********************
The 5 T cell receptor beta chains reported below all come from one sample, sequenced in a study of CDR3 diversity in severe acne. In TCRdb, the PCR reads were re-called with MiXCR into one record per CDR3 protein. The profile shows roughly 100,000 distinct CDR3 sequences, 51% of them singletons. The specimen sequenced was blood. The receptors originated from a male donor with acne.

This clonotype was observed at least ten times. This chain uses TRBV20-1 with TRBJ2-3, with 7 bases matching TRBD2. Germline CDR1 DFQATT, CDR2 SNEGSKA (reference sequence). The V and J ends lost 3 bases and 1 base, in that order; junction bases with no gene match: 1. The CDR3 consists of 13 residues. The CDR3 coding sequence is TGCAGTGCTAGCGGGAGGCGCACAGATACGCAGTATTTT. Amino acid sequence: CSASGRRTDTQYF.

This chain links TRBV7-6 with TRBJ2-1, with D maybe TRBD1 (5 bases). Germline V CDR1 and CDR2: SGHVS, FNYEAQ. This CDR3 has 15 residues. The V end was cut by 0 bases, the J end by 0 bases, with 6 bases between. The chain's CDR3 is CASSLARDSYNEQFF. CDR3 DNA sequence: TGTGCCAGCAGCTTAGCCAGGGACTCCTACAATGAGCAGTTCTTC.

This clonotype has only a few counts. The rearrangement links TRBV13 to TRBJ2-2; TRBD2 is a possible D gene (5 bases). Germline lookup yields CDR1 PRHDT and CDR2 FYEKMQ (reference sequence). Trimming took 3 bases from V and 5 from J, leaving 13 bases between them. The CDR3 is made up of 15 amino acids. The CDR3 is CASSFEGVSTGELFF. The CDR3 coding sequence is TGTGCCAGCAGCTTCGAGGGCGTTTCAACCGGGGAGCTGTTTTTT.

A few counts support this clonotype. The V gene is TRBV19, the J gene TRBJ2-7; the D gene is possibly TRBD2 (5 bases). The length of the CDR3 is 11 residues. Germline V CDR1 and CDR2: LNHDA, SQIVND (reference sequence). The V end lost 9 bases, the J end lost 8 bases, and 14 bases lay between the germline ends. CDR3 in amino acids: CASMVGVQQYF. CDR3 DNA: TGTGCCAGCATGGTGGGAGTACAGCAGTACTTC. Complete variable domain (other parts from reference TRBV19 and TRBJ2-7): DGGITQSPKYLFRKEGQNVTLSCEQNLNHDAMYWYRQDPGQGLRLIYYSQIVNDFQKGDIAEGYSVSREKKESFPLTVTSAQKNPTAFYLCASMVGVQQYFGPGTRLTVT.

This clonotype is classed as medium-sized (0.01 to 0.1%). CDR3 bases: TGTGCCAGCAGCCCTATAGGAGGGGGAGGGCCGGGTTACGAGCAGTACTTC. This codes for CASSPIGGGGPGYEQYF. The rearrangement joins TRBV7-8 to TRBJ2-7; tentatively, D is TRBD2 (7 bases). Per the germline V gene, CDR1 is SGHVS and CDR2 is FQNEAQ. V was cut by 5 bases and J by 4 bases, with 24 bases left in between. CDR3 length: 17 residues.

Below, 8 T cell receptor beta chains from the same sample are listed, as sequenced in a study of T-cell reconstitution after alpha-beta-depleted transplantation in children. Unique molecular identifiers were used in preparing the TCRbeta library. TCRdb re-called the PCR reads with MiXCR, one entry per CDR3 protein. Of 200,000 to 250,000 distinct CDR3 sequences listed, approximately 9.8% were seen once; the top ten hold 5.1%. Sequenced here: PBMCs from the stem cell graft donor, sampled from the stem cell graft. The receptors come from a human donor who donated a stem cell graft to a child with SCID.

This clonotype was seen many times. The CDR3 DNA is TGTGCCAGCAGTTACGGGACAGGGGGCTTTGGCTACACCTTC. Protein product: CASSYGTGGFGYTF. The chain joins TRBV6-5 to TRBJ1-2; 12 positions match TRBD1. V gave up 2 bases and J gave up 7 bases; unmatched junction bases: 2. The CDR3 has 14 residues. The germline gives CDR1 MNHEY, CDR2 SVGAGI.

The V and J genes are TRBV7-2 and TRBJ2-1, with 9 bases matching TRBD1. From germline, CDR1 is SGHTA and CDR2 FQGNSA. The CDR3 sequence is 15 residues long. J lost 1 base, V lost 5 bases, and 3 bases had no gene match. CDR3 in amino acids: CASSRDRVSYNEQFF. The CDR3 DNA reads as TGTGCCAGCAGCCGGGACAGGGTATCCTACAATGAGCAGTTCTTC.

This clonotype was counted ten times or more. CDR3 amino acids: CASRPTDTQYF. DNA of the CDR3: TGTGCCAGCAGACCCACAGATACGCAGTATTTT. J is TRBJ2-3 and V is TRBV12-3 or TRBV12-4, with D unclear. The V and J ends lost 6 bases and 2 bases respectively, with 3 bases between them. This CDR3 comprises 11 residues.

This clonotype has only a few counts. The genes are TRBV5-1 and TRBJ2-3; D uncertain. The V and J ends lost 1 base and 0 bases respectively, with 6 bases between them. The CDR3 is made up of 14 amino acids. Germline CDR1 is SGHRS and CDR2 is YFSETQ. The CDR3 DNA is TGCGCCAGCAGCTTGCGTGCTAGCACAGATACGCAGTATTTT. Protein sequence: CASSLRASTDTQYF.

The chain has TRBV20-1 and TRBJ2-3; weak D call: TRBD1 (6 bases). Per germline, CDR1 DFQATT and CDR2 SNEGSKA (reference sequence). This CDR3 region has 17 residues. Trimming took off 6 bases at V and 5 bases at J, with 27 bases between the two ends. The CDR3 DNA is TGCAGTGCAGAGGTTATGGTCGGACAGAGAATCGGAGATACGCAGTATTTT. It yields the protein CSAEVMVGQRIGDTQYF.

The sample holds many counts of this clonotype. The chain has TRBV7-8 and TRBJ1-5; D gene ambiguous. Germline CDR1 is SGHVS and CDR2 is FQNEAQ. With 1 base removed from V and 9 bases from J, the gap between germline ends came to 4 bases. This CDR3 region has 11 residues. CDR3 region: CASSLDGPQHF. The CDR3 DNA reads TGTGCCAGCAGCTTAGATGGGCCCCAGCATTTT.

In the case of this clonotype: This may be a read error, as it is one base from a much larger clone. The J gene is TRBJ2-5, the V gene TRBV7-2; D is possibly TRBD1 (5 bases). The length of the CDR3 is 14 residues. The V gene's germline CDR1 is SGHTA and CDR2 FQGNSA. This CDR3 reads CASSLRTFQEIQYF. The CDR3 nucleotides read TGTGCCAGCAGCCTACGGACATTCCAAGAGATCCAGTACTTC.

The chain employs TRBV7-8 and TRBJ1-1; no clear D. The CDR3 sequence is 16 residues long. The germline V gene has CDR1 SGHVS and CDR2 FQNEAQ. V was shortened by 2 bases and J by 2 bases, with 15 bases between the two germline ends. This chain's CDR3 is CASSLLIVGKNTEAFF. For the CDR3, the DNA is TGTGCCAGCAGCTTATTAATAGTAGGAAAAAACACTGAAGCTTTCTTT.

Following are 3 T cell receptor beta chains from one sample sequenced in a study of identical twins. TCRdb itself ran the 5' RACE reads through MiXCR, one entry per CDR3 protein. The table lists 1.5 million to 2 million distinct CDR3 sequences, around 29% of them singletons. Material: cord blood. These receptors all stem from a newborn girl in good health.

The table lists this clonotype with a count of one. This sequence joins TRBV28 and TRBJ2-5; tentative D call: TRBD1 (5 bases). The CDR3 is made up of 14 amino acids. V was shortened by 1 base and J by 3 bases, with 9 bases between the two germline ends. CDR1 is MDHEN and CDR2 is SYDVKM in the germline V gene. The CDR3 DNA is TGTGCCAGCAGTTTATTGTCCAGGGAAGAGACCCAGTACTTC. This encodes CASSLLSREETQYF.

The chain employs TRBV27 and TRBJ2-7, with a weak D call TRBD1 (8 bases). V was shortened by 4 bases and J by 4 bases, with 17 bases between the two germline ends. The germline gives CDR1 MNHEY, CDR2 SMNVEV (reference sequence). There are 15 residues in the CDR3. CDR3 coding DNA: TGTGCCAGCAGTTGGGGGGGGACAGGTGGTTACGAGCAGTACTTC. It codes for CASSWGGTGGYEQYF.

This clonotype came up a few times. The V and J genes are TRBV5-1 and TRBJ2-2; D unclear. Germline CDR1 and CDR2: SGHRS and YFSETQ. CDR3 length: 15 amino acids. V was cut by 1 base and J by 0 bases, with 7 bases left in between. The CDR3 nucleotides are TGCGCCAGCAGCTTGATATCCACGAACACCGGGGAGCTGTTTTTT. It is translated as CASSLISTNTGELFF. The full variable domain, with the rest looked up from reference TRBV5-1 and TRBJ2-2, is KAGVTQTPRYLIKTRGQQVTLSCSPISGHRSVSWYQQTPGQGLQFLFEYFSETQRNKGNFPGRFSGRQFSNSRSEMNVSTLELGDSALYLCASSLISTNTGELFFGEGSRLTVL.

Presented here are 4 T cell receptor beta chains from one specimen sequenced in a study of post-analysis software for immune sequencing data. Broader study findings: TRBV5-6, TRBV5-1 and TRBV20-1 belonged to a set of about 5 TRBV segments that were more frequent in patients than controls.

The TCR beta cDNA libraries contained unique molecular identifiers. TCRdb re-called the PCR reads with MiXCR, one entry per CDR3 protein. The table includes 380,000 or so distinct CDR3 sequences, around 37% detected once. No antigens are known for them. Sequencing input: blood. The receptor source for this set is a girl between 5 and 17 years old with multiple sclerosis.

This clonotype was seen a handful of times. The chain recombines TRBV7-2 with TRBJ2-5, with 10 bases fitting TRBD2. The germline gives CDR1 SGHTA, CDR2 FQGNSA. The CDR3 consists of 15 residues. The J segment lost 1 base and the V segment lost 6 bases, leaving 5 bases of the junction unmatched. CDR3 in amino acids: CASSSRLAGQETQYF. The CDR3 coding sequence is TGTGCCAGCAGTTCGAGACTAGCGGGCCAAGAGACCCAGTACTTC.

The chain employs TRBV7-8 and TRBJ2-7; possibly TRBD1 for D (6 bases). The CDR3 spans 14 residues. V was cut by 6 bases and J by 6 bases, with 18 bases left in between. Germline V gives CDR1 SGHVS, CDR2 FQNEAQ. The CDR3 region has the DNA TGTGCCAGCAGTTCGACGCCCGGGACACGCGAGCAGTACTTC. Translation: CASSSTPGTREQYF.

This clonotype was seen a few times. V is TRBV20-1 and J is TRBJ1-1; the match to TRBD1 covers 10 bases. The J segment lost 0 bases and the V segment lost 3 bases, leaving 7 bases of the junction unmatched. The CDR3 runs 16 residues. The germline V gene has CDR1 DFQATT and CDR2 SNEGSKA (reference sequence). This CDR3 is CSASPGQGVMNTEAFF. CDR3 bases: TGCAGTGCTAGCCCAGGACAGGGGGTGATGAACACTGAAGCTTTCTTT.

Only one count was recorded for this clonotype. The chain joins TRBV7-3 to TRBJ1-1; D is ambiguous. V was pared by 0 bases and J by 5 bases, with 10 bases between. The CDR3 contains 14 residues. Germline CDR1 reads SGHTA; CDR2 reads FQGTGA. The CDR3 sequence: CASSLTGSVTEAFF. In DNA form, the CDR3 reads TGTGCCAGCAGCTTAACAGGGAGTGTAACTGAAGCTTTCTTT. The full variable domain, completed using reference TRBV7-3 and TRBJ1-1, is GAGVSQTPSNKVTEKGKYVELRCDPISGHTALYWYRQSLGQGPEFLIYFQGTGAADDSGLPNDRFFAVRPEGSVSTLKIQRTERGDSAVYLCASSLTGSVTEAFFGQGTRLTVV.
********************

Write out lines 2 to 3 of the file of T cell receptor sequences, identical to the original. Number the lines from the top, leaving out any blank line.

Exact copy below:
This clonotype was observed at least ten times. This chain uses TRBV20-1 with TRBJ2-3, with 7 bases matching TRBD2. Germline CDR1 DFQATT, CDR2 SNEGSKA (reference sequence). The V and J ends lost 3 bases and 1 base, in that order; junction bases with no gene match: 1. The CDR3 consists of 13 residues. The CDR3 coding sequence is TGCAGTGCTAGCGGGAGGCGCACAGATACGCAGTATTTT. Amino acid sequence: CSASGRRTDTQYF.

This chain links TRBV7-6 with TRBJ2-1, with D maybe TRBD1 (5 bases). Germline V CDR1 and CDR2: SGHVS, FNYEAQ. This CDR3 has 15 residues. The V end was cut by 0 bases, the J end by 0 bases, with 6 bases between. The chain's CDR3 is CASSLARDSYNEQFF. CDR3 DNA sequence: TGTGCCAGCAGCTTAGCCAGGGACTCCTACAATGAGCAGTTCTTC.